Tuesday, May 11, 2010

Casting Golf Balls

I read a comment from a self-described Tiger Woods hater somewhere on the Fox Sports website who said he was pleased that the media had “finally” knocked Woods off his “pedestal.” Is this what the assault on Woods was all about? I have to admit that Woods was guilty of a moral crime, but so are many other multi-millionaire celebrities (especially in the film and television world), but for some people Woods’ escapades couldn’t have been more “welcome.” The black man who turned the white world of professional golf upside down and dominated it had to be beaten down and humbled. In a radio interview, Charles Barkley stated that “I told him years ago to quit saying you’re not black because all these people who smile at your face, when you screw up, you’re going to be black.” Barkley noted of Woods that “He’s not the kind of guy who is going to fight back,” a tendency which many in the media mistake for arrogance. The reality is quite different. Fellow golfer Pat Perez said in an interview that the media assault on Woods has forced him to play by media rules that have negated the personality traits that made him the great golfer he is. “He needs to get that prick back in him,” referring to his competitive fire. “But he knows he can’t do that, or he’s just going to get hammered by the media if he does anything.” If the sports media (especially the golf media) thinks a beaten-down Woods is good for the game, then maybe they (and fellow golfers who “benefit” from an absent Woods) should note depreciating TV ratings—and in the long-term, loss of pay-outs.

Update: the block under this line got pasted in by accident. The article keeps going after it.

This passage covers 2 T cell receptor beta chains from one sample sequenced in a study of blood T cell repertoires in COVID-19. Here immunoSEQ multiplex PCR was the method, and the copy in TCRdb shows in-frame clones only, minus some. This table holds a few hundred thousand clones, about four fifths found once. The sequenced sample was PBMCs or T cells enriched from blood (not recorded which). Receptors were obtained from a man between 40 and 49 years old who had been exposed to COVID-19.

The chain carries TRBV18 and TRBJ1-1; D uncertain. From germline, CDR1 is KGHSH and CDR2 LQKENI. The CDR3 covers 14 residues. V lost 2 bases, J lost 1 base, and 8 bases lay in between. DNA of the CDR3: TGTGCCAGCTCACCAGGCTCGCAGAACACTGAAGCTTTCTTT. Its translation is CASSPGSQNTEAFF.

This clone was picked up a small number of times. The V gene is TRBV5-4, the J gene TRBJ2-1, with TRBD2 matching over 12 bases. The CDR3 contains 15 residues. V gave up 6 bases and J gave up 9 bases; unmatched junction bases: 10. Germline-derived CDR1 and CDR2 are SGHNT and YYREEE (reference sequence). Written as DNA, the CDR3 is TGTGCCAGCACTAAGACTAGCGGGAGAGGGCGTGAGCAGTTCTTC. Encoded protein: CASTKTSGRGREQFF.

The constant harping for statements and apologies seem to be over, but not after the media took its pound of flesh out of Woods; he has lost millions in endorsement deals (which the endorsers were probably happy to unload anyways, due to the present economic times). Nevertheless, the question remains: “At what point does the media’s shameless fascination with a target’s travails say more about the media than it does the object of that fascination? In regard to Woods, the aptly-named magazine Vanity Fair has passed that point with its latest “expose.” Yes, Woods should not have agreed to do that initial photo spread, but this was followed in short order by an article that was more suitable for Hustler magazine, followed by a photo spread of various women involved with Woods in scanty attire. The media can claim the Trojan Horse of morality all they want, but inside we know is the wormy guts of titillation for profit.

I also find it fascinating how the white media has a taste for transforming black men into the poster boys for all manner of crimes to wet the appetites of those who view the world in terms of us versus “them”—while giving white celebrities every benefit (it was the NFL commissioner—not the media or the police—that brought Ben Roethlisberger to account). Clarence Thomas—sexual harassment. Mike Tyson—rape. Michael Jackson—pedophilia. O.J. Simpson—homicide. Tiger Woods—adultery. Bill Clinton—oral persuasion. OK, Clinton is white, but Toni Morrison did once call him America’s first “black” president. Back in the day, Muhammad Ali was a far worse traitor than Jane Fonda for most whites—not to mention with more “lip” than they could tolerate; Ali sacrificed far more for his political and religious stance on Vietnam (“No Vietcong ever called me n—r”) than any of those young white protesters during his three-year “exile” from boxing, during what could have been his best years in the ring.

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